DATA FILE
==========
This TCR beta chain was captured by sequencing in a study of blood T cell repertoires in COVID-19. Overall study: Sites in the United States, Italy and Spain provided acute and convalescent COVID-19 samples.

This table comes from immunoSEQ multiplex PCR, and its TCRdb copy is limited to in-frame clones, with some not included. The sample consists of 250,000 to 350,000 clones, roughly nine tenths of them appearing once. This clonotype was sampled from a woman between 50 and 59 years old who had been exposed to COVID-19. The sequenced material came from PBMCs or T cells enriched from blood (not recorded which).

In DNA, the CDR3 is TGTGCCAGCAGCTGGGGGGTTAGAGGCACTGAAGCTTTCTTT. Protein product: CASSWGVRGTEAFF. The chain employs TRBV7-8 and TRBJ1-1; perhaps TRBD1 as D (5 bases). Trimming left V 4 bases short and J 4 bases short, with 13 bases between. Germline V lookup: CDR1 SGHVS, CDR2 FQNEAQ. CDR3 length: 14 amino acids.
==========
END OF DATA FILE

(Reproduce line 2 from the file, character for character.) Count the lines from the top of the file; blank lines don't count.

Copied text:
This table comes from immunoSEQ multiplex PCR, and its TCRdb copy is limited to in-frame clones, with some not included. The sample consists of 250,000 to 350,000 clones, roughly nine tenths of them appearing once. This clonotype was sampled from a woman between 50 and 59 years old who had been exposed to COVID-19. The sequenced material came from PBMCs or T cells enriched from blood (not recorded which).